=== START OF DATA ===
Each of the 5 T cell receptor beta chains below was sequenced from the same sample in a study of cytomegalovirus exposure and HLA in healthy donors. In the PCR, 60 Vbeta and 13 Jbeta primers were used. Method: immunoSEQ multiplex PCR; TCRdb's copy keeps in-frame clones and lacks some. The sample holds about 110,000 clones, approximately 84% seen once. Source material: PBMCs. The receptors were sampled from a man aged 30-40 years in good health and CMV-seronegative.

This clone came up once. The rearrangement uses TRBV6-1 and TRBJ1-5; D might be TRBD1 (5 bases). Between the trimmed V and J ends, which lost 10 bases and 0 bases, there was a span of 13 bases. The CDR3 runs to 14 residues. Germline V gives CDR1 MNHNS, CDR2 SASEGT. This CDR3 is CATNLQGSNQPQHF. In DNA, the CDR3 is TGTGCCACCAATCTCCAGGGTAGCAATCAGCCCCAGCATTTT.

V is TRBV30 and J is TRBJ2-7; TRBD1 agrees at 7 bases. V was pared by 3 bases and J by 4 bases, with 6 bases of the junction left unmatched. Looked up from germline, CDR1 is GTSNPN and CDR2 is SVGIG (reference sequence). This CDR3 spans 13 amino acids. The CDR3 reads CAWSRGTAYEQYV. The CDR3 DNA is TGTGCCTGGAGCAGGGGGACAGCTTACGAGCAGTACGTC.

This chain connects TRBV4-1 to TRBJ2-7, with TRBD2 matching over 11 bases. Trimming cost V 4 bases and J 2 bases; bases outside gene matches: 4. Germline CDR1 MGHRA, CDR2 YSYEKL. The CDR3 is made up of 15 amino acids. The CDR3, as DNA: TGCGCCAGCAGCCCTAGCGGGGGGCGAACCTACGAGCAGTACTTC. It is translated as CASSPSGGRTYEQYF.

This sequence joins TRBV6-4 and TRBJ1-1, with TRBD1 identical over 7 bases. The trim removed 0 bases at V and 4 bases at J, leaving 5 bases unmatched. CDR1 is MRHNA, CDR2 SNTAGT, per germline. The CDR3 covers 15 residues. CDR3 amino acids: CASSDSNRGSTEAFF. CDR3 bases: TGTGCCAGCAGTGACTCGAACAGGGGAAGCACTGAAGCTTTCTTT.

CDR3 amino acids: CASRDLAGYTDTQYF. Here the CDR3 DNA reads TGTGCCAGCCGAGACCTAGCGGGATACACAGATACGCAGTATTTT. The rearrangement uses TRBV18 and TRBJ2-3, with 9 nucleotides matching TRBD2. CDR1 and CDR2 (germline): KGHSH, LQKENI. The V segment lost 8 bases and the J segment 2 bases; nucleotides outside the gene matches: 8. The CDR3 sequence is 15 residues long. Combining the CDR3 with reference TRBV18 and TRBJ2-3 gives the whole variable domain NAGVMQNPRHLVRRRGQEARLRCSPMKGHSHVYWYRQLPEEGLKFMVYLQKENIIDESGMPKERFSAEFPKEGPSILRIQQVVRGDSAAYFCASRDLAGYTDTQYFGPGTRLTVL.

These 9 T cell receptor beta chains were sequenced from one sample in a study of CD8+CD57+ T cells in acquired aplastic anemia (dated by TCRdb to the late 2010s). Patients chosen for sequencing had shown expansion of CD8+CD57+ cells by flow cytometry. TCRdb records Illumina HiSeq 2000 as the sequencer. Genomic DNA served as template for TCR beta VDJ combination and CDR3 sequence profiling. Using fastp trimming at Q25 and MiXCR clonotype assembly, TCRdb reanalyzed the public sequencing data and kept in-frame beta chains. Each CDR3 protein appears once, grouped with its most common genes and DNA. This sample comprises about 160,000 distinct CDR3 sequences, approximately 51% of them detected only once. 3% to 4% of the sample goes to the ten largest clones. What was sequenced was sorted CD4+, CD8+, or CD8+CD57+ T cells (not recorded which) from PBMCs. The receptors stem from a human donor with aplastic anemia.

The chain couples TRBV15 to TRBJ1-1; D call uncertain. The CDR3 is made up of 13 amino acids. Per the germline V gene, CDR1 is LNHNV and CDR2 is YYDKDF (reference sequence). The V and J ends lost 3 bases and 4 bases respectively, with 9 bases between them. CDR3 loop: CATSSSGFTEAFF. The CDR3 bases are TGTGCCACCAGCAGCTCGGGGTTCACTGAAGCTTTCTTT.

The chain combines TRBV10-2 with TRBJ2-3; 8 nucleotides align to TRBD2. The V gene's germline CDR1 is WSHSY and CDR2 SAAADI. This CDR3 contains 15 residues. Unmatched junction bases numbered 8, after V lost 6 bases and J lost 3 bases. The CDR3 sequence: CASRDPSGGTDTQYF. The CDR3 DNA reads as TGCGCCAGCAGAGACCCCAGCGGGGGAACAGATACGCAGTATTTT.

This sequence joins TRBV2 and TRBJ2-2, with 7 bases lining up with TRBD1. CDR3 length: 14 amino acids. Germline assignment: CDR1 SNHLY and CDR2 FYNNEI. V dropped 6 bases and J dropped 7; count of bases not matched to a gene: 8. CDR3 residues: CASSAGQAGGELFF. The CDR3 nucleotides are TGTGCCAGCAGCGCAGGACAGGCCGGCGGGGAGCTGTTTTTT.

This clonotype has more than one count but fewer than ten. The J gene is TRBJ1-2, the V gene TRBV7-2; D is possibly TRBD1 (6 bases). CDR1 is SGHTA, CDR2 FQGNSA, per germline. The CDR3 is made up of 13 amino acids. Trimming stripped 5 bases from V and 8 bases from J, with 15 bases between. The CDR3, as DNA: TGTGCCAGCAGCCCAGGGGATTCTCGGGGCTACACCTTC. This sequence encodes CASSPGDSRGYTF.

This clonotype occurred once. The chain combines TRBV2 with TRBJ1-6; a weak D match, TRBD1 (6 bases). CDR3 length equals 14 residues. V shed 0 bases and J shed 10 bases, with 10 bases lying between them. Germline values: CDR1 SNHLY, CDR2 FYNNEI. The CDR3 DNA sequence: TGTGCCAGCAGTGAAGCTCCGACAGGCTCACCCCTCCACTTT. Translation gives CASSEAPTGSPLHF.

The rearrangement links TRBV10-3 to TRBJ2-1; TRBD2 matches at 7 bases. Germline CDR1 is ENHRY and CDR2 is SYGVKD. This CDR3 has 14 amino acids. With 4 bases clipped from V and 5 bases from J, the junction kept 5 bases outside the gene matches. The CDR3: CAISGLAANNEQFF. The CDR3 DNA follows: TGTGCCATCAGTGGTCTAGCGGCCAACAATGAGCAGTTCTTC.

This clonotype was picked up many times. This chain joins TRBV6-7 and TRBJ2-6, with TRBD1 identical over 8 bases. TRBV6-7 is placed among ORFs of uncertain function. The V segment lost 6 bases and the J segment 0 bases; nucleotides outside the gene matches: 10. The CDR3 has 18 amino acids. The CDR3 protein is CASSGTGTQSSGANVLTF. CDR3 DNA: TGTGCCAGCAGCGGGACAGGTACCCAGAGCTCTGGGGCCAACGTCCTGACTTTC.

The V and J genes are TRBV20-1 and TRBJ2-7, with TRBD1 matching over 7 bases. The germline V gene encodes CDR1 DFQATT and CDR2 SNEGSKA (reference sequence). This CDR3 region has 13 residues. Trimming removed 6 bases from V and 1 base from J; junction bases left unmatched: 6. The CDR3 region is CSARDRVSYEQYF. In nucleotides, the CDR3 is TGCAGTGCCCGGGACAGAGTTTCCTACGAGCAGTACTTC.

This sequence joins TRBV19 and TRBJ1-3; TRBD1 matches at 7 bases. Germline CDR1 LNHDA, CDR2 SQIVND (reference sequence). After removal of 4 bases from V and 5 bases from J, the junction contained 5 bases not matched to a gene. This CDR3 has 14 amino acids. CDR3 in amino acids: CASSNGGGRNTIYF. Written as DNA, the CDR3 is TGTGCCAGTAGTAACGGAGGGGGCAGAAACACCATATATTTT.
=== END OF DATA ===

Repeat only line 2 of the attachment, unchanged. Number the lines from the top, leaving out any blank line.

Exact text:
This clone came up once. The rearrangement uses TRBV6-1 and TRBJ1-5; D might be TRBD1 (5 bases). Between the trimmed V and J ends, which lost 10 bases and 0 bases, there was a span of 13 bases. The CDR3 runs to 14 residues. Germline V gives CDR1 MNHNS, CDR2 SASEGT. This CDR3 is CATNLQGSNQPQHF. In DNA, the CDR3 is TGTGCCACCAATCTCCAGGGTAGCAATCAGCCCCAGCATTTT.